Music has been a big part of Sarah’s life for some time. It’s not uncommon to find her singing one of her favourite tunes or playing along on a piano or guitar.
“I like music. It makes me happy. I’m happy when I’m playing music,” Sarah says, smiling.
Sarah is one of nine people currently served by Epic Opportunities taking part in a music therapy service offered by the non-profit agency in conjunction with Motivating Sounds Music Therapy Services. Motivating Sounds is operated by Tanya Barker, a music therapist certified by the Canadian Association of Music Therapists.
Nearly two dozen people have taken part in the music sessions since they were first offered in 1999. The service has since been expanded to include each of Epic Opportunities’ current day service sites as well as a handful of homes.
The primary focus of the sessions is to enhance the quality of life of participants through music. This can take the form of anything from teaching music skills to exploring different genres of music and even helping people who don’t communicate verbally to create playlists of music they want to hear.
Barker says the service uses music as a tool to support people to achieve non-musical goals. What sets the sessions at Epic Opportunities apart from traditional music therapy, she says, is the way they have evolved with strong support from Epic Opportunities staff. Individuals achieve foundational skills during sessions and staff support those skills throughout the person’s daily life.
“Those non-musical goals, I hope, will extend people’s successes beyond just the music therapy sessions,” Barker says. “Anything that an individual accomplishes is shared with staff …so that it can be transferred to a daily experience rather than just a half hour, weekly experience. It is very much a team-driven service rather than isolated to just the sessions.”
This service has helped Sarah to be successful in many different areas of her life. In addition to enhancing her musical abilities, it has enabled her to form social connections with other people through music and feel more confident. One-on-one song-writing sessions have also helped her to express herself better verbally.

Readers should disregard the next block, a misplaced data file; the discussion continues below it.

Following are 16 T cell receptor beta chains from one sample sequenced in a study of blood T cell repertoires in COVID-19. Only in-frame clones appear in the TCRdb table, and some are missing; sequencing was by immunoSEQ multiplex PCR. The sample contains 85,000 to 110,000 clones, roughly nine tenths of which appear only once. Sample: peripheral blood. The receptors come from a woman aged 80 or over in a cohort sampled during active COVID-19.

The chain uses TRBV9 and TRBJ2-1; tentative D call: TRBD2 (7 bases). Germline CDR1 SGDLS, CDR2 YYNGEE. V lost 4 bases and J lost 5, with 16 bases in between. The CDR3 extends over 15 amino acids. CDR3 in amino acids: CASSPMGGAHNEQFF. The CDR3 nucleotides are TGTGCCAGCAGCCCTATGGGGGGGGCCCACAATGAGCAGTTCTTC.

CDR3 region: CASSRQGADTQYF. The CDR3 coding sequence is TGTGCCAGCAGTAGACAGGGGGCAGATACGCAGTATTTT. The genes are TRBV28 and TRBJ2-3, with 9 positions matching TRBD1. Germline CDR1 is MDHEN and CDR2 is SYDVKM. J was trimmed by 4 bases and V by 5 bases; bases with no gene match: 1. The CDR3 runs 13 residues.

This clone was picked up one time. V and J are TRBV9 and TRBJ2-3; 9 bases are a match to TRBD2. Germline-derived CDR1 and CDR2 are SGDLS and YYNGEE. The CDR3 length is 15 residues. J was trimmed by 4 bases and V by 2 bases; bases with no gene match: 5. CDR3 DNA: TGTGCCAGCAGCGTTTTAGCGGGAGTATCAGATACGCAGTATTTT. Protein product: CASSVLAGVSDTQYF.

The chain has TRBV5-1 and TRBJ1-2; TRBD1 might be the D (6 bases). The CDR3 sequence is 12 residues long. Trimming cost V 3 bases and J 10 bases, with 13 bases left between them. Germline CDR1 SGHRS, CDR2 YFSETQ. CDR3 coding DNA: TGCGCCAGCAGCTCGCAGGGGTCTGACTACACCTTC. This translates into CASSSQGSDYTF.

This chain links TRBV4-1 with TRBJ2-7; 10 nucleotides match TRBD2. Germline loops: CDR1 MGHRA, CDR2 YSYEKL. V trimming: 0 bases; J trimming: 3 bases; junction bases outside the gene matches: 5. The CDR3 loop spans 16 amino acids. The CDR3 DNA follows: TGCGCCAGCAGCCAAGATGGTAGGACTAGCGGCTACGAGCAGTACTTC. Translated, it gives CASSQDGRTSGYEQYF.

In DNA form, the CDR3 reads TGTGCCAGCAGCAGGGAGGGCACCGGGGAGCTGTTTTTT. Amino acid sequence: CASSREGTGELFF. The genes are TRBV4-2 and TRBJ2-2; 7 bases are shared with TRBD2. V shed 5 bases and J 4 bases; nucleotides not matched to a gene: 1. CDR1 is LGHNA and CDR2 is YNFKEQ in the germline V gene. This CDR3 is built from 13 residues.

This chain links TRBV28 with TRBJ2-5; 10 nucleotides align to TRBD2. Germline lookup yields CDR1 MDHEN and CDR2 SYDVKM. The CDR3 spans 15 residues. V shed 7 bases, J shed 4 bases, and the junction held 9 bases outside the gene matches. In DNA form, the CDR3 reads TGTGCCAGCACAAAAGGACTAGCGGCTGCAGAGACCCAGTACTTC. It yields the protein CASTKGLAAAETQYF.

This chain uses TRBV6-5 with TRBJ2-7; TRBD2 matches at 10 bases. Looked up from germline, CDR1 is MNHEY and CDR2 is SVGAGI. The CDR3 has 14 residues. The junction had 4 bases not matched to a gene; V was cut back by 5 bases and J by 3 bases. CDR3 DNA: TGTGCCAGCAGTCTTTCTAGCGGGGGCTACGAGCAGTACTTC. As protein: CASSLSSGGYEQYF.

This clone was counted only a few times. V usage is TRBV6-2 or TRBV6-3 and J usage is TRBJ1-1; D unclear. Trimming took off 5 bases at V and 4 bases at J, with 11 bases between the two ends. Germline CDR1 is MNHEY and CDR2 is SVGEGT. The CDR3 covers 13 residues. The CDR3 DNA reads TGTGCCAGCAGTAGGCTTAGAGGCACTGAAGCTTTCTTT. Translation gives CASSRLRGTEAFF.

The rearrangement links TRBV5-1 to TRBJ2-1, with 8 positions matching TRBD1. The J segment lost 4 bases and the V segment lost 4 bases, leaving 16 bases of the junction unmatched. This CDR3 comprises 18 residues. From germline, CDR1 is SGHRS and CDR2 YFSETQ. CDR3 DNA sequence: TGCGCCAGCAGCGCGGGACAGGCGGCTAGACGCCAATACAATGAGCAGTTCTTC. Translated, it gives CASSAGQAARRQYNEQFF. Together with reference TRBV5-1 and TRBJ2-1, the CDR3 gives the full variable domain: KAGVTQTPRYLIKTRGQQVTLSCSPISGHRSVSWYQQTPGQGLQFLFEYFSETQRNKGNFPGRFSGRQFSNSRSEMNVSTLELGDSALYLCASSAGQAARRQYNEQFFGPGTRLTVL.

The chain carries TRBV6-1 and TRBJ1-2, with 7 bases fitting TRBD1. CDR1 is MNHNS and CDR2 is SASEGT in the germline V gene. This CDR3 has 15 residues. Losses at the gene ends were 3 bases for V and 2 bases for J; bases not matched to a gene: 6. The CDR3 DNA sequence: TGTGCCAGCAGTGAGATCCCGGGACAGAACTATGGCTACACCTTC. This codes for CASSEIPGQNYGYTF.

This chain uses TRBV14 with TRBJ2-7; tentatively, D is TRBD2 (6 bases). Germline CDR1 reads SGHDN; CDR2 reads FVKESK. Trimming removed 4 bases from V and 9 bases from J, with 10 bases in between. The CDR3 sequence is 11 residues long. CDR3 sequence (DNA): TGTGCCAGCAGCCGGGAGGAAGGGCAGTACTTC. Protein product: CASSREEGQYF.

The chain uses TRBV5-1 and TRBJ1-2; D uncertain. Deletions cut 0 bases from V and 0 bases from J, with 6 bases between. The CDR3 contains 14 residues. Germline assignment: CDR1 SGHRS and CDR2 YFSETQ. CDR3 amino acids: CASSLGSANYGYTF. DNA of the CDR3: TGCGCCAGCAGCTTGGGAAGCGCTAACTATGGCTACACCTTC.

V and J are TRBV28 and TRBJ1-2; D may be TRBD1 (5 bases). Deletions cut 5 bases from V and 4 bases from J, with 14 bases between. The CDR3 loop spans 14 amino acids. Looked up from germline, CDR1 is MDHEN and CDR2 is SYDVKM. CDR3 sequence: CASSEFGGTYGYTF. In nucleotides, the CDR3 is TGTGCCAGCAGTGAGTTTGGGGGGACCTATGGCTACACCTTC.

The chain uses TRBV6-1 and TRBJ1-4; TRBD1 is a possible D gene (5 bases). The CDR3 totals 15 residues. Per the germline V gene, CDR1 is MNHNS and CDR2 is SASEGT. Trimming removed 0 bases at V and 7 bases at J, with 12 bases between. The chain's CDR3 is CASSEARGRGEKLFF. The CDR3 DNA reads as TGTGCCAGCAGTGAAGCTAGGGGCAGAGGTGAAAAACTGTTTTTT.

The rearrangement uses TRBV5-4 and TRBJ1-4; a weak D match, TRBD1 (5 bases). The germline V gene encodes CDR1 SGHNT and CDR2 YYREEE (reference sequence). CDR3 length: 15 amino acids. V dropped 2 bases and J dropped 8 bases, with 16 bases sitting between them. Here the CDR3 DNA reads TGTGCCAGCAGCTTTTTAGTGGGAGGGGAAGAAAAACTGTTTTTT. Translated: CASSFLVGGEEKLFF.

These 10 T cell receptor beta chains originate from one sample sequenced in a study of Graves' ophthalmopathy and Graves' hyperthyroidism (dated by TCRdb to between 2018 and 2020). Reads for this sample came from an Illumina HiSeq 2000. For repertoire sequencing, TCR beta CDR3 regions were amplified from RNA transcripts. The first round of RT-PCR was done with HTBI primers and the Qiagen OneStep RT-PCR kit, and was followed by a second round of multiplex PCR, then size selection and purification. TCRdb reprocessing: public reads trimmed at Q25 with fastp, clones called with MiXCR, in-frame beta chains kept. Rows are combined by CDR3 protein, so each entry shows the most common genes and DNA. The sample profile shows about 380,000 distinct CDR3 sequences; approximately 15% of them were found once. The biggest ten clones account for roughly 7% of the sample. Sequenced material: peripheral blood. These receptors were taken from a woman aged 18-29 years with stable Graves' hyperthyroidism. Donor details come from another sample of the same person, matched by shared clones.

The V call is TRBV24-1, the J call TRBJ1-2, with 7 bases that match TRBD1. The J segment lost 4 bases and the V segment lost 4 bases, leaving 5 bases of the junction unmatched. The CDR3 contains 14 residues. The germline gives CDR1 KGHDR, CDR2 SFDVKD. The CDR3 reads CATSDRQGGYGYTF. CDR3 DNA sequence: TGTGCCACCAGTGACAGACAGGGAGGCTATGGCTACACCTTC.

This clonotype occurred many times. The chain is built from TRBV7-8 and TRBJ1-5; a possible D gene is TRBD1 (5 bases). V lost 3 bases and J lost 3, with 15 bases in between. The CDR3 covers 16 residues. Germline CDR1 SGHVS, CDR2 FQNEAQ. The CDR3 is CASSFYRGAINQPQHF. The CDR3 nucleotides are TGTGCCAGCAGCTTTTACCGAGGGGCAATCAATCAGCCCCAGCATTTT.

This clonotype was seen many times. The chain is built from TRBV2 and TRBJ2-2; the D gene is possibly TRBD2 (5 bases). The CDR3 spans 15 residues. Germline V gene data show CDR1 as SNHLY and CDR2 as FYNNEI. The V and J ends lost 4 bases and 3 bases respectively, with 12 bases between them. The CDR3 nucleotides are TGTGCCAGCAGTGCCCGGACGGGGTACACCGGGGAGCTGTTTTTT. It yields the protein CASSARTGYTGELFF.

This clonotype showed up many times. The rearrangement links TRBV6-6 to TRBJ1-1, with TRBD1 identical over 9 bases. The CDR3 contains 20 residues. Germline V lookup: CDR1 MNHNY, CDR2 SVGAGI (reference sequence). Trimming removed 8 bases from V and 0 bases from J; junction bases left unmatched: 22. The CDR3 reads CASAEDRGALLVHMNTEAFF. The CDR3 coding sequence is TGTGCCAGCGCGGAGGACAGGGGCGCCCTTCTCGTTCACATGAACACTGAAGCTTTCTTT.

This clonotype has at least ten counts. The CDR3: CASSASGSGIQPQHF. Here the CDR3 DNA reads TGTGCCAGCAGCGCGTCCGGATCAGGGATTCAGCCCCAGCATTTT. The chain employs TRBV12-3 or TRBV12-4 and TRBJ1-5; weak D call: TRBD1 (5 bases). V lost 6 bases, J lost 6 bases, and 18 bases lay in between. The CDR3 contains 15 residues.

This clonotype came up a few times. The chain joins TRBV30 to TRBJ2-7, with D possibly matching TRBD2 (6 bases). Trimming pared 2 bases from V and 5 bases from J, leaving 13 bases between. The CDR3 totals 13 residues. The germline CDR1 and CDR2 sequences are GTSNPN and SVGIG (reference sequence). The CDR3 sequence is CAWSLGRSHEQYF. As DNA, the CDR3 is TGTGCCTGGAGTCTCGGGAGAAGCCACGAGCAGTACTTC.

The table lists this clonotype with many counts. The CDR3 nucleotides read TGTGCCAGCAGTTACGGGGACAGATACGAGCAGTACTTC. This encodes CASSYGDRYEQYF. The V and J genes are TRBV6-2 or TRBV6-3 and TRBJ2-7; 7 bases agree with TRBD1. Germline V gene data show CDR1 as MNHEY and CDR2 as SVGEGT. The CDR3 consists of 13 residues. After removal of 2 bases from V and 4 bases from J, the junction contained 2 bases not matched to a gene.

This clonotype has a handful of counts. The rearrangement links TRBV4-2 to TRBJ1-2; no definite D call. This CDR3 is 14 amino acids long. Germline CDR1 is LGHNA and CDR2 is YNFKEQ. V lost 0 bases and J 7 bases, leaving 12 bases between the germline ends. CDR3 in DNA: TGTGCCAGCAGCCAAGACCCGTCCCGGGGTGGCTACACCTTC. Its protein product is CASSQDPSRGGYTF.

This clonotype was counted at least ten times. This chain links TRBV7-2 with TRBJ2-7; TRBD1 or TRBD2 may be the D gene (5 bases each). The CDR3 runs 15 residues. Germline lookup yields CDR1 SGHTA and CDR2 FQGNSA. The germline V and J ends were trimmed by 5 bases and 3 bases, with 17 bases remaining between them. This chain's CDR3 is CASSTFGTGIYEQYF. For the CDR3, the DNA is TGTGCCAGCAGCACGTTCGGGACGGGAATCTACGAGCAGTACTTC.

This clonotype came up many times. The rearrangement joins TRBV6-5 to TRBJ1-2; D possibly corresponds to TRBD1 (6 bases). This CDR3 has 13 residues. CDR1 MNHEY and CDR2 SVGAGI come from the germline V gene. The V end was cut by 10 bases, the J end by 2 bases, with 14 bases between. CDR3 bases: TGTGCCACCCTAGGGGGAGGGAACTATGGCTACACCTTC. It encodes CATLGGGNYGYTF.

Senior Manager Charlene Pruden says one of the keys to the success of the service is Barker’s ability to tailor it to the individual needs of the people she works with. Sessions are often organic and loosely structured and can vary widely depending on a person’s musical tastes and personal interests.
“Tanya really interacts with people to get to know them and what they want to do and achieve. She’s very good at reading people,” Pruden says. “She also talks to the managers, coordinators and staff to get to know the person better.”
Pruden adds that some of the skills people have acquired through the music therapy sessions have helped them in other aspects of their lives. In one instance, a person enjoyed working with Barker so much they decided to enrol in a Zumba fitness class that combines music and dance. In other cases, the service has helped people to better connect with support staff and reduce some of the anxiousness they feel when dealing with stressful situations.
Barker says she constantly reviews materials to make sure they are meeting the needs of the people being served and says coordinators, managers and support staff play an essential role in the process. About five years ago, it was observed that individuals for whom music therapy was initially their only community outing were now enjoying many community connections. With this goal achieved, she closed Motivating Sounds’ downtown clinic and began providing services to people at their homes and Epic Opportunities locations to enhance services and make it easier for people to attend.